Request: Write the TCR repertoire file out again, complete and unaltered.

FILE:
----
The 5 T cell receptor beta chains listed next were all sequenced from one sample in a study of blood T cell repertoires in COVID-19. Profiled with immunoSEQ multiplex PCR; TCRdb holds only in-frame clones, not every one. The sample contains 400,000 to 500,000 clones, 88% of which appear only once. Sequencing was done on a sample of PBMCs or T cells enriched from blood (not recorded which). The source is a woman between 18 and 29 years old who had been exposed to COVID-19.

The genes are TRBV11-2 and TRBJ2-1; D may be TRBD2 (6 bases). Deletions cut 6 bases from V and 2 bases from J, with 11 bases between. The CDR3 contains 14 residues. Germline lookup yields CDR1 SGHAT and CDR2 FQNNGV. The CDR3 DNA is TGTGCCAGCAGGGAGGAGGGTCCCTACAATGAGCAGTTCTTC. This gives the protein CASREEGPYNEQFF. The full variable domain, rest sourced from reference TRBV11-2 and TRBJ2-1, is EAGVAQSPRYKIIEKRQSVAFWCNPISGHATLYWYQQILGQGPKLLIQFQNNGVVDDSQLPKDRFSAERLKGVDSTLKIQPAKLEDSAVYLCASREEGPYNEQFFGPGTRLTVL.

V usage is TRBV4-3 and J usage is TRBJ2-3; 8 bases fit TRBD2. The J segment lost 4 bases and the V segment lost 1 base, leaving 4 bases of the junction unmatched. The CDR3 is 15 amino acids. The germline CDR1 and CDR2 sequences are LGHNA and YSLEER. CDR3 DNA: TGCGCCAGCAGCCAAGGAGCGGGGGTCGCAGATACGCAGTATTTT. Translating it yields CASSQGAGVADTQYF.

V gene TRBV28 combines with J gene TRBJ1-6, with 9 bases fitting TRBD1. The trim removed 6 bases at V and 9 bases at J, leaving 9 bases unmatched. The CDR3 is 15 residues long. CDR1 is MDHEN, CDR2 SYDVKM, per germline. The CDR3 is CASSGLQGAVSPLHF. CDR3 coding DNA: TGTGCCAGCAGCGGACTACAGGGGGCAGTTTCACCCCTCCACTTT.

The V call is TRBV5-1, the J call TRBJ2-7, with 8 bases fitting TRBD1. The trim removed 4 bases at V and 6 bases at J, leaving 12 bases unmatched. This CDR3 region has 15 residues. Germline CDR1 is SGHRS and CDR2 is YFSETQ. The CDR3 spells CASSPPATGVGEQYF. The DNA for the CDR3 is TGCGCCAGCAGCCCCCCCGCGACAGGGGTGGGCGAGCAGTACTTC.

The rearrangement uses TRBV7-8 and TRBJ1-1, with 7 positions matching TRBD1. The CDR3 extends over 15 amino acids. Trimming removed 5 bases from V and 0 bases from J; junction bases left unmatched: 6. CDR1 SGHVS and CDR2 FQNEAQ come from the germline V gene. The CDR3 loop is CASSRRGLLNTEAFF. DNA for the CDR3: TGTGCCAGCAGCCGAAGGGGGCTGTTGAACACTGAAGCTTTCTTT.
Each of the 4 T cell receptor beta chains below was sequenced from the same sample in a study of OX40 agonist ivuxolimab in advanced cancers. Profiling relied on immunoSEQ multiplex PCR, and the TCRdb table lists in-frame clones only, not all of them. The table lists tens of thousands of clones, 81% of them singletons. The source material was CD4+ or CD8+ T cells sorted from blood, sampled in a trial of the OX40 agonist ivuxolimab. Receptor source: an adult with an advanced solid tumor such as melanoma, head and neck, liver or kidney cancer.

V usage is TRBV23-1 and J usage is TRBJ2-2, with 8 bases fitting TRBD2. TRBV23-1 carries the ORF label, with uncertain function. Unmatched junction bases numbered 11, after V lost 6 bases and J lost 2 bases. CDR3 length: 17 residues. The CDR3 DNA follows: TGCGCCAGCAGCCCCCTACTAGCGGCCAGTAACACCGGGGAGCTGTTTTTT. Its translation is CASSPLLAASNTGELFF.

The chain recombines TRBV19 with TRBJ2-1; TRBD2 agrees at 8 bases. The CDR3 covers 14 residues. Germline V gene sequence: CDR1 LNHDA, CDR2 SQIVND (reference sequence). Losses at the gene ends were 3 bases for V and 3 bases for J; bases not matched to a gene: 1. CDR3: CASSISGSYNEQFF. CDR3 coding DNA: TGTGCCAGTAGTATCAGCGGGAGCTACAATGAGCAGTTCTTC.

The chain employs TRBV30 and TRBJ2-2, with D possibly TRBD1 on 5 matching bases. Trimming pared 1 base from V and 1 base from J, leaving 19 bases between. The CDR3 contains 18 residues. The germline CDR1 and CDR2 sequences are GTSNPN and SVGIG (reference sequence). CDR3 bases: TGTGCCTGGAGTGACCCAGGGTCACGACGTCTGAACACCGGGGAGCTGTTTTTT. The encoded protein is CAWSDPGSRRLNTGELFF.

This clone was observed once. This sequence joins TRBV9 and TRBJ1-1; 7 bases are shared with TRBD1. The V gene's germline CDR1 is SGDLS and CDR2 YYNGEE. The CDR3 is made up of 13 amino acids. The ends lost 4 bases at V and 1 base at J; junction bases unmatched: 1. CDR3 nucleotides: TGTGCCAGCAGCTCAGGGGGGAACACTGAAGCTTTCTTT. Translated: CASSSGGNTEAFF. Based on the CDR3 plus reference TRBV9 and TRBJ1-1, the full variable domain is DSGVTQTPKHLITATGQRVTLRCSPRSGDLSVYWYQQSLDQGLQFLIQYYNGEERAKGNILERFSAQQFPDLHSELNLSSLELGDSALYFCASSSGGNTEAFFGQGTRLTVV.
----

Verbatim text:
The 5 T cell receptor beta chains listed next were all sequenced from one sample in a study of blood T cell repertoires in COVID-19. Profiled with immunoSEQ multiplex PCR; TCRdb holds only in-frame clones, not every one. The sample contains 400,000 to 500,000 clones, 88% of which appear only once. Sequencing was done on a sample of PBMCs or T cells enriched from blood (not recorded which). The source is a woman between 18 and 29 years old who had been exposed to COVID-19.

The genes are TRBV11-2 and TRBJ2-1; D may be TRBD2 (6 bases). Deletions cut 6 bases from V and 2 bases from J, with 11 bases between. The CDR3 contains 14 residues. Germline lookup yields CDR1 SGHAT and CDR2 FQNNGV. The CDR3 DNA is TGTGCCAGCAGGGAGGAGGGTCCCTACAATGAGCAGTTCTTC. This gives the protein CASREEGPYNEQFF. The full variable domain, rest sourced from reference TRBV11-2 and TRBJ2-1, is EAGVAQSPRYKIIEKRQSVAFWCNPISGHATLYWYQQILGQGPKLLIQFQNNGVVDDSQLPKDRFSAERLKGVDSTLKIQPAKLEDSAVYLCASREEGPYNEQFFGPGTRLTVL.

V usage is TRBV4-3 and J usage is TRBJ2-3; 8 bases fit TRBD2. The J segment lost 4 bases and the V segment lost 1 base, leaving 4 bases of the junction unmatched. The CDR3 is 15 amino acids. The germline CDR1 and CDR2 sequences are LGHNA and YSLEER. CDR3 DNA: TGCGCCAGCAGCCAAGGAGCGGGGGTCGCAGATACGCAGTATTTT. Translating it yields CASSQGAGVADTQYF.

V gene TRBV28 combines with J gene TRBJ1-6, with 9 bases fitting TRBD1. The trim removed 6 bases at V and 9 bases at J, leaving 9 bases unmatched. The CDR3 is 15 residues long. CDR1 is MDHEN, CDR2 SYDVKM, per germline. The CDR3 is CASSGLQGAVSPLHF. CDR3 coding DNA: TGTGCCAGCAGCGGACTACAGGGGGCAGTTTCACCCCTCCACTTT.

The V call is TRBV5-1, the J call TRBJ2-7, with 8 bases fitting TRBD1. The trim removed 4 bases at V and 6 bases at J, leaving 12 bases unmatched. This CDR3 region has 15 residues. Germline CDR1 is SGHRS and CDR2 is YFSETQ. The CDR3 spells CASSPPATGVGEQYF. The DNA for the CDR3 is TGCGCCAGCAGCCCCCCCGCGACAGGGGTGGGCGAGCAGTACTTC.

The rearrangement uses TRBV7-8 and TRBJ1-1, with 7 positions matching TRBD1. The CDR3 extends over 15 amino acids. Trimming removed 5 bases from V and 0 bases from J; junction bases left unmatched: 6. CDR1 SGHVS and CDR2 FQNEAQ come from the germline V gene. The CDR3 loop is CASSRRGLLNTEAFF. DNA for the CDR3: TGTGCCAGCAGCCGAAGGGGGCTGTTGAACACTGAAGCTTTCTTT.
Each of the 4 T cell receptor beta chains below was sequenced from the same sample in a study of OX40 agonist ivuxolimab in advanced cancers. Profiling relied on immunoSEQ multiplex PCR, and the TCRdb table lists in-frame clones only, not all of them. The table lists tens of thousands of clones, 81% of them singletons. The source material was CD4+ or CD8+ T cells sorted from blood, sampled in a trial of the OX40 agonist ivuxolimab. Receptor source: an adult with an advanced solid tumor such as melanoma, head and neck, liver or kidney cancer.

V usage is TRBV23-1 and J usage is TRBJ2-2, with 8 bases fitting TRBD2. TRBV23-1 carries the ORF label, with uncertain function. Unmatched junction bases numbered 11, after V lost 6 bases and J lost 2 bases. CDR3 length: 17 residues. The CDR3 DNA follows: TGCGCCAGCAGCCCCCTACTAGCGGCCAGTAACACCGGGGAGCTGTTTTTT. Its translation is CASSPLLAASNTGELFF.

The chain recombines TRBV19 with TRBJ2-1; TRBD2 agrees at 8 bases. The CDR3 covers 14 residues. Germline V gene sequence: CDR1 LNHDA, CDR2 SQIVND (reference sequence). Losses at the gene ends were 3 bases for V and 3 bases for J; bases not matched to a gene: 1. CDR3: CASSISGSYNEQFF. CDR3 coding DNA: TGTGCCAGTAGTATCAGCGGGAGCTACAATGAGCAGTTCTTC.

The chain employs TRBV30 and TRBJ2-2, with D possibly TRBD1 on 5 matching bases. Trimming pared 1 base from V and 1 base from J, leaving 19 bases between. The CDR3 contains 18 residues. The germline CDR1 and CDR2 sequences are GTSNPN and SVGIG (reference sequence). CDR3 bases: TGTGCCTGGAGTGACCCAGGGTCACGACGTCTGAACACCGGGGAGCTGTTTTTT. The encoded protein is CAWSDPGSRRLNTGELFF.

This clone was observed once. This sequence joins TRBV9 and TRBJ1-1; 7 bases are shared with TRBD1. The V gene's germline CDR1 is SGDLS and CDR2 YYNGEE. The CDR3 is made up of 13 amino acids. The ends lost 4 bases at V and 1 base at J; junction bases unmatched: 1. CDR3 nucleotides: TGTGCCAGCAGCTCAGGGGGGAACACTGAAGCTTTCTTT. Translated: CASSSGGNTEAFF. Based on the CDR3 plus reference TRBV9 and TRBJ1-1, the full variable domain is DSGVTQTPKHLITATGQRVTLRCSPRSGDLSVYWYQQSLDQGLQFLIQYYNGEERAKGNILERFSAQQFPDLHSELNLSSLELGDSALYFCASSSGGNTEAFFGQGTRLTVV.